1. To bind, fasten, tie, or connect; to make fast or join; as, to attach one thing to another by a string, by glue, or the like. "The shoulder blade is . . . Attached only to the muscles." (Paley) "A huge stone to which the cable was attached." (Macaulay)

2. To connect; to place so as to belong; to assign by authority; to appoint; as, an officer is attached to a certain regiment, company, or ship.

3. To win the heart of; to connect by ties of love or self-interest; to attract; to fasten or bind by moral influence; with to; as, attached to a friend; attaching others to us by wealth or flattery. "Incapable of attaching a sensible man." (Miss Austen) "God . . . By various ties attaches man to man." (Cowper)

4. To connect, in a figurative sense; to ascribe or attribute; to affix; with to; as, to attach great importance to a particular circumstance. "Top this treasure a curse is attached." (Bayard Taylor)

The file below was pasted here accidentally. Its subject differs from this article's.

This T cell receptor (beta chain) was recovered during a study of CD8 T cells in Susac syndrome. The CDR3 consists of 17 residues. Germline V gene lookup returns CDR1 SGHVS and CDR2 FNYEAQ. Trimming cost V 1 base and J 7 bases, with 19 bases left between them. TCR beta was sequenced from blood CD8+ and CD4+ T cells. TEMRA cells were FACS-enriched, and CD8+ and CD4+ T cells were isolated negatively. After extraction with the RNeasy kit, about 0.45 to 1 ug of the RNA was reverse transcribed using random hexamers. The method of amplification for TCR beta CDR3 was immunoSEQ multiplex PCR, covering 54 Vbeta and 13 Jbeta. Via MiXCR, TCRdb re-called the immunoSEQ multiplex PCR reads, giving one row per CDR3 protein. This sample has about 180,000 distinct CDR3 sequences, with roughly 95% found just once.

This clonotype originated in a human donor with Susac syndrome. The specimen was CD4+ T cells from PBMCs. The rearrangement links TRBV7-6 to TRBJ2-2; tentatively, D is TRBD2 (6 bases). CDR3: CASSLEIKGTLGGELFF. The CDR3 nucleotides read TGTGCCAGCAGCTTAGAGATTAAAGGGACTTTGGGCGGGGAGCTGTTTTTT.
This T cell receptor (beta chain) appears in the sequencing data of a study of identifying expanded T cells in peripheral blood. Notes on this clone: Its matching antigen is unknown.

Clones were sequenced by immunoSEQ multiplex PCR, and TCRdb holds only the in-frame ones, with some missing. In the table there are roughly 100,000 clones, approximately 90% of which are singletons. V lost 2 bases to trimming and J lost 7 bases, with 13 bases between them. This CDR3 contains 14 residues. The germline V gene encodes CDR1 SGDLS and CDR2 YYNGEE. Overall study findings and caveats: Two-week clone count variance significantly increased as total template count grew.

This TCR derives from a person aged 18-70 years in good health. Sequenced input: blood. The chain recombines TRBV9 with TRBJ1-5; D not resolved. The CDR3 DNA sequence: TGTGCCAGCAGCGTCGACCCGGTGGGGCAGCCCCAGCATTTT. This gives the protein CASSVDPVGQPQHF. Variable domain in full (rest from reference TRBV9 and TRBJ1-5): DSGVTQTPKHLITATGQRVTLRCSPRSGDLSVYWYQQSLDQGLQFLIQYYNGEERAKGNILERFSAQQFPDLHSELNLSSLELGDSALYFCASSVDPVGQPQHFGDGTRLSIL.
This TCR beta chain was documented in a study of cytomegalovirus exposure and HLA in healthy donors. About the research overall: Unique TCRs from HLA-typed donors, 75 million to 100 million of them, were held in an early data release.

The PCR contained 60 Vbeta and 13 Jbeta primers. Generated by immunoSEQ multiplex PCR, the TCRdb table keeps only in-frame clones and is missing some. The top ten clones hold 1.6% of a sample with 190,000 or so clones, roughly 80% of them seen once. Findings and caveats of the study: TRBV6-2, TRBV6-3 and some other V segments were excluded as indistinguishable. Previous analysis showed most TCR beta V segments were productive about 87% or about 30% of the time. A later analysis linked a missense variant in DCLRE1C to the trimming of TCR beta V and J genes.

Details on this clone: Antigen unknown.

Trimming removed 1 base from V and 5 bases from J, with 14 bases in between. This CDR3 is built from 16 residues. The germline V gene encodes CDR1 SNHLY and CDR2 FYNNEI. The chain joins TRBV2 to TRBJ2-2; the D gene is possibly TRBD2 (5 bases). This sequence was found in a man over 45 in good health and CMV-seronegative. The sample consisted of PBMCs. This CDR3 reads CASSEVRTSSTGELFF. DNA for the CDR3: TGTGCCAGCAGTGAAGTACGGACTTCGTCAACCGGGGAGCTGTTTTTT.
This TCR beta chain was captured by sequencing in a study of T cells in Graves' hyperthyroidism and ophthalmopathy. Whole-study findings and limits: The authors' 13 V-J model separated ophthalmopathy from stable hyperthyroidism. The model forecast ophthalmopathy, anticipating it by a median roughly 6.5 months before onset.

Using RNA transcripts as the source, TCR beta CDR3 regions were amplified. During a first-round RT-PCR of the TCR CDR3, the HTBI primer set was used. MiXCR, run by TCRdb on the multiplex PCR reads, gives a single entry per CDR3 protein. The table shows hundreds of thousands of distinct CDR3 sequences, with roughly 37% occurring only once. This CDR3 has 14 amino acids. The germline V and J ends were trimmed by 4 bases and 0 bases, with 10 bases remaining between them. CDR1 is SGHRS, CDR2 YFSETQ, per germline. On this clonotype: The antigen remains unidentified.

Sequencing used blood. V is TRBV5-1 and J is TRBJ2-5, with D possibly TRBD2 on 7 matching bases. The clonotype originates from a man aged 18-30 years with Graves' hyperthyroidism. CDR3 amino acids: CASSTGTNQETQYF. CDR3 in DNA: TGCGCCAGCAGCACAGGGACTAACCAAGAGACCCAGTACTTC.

5. To take, seize, or lay hold of.

6. To take by legal authority: To arrest by writ, and bring before a court, as to answer for a debt, or a contempt; applied to a taking of the person by a civil process; being now rarely used for the arrest of a criminal. To seize or take (goods or real estate) by virtue of a writ or precept to hold the same to satisfy a judgment which may be rendered in the suit. See Attachment. "The earl marshal attached Gloucester for high treason." (Miss Yonge) Attached column, a column engaged in a wall, so that only a part of its circumference projects from it.

Synonyms: To affix, bind, tie, fasten, connect, conjoin, subjoin, annex, append, win, gain over, conciliate.

Origin: OF. Atachier, F. Attacher, to tie or fasten: cf. Celt. Tac, tach, nail, E. Tack a small nail, tack to fasten. Cf. Attack, and see Tack.

(01 Mar 1998)

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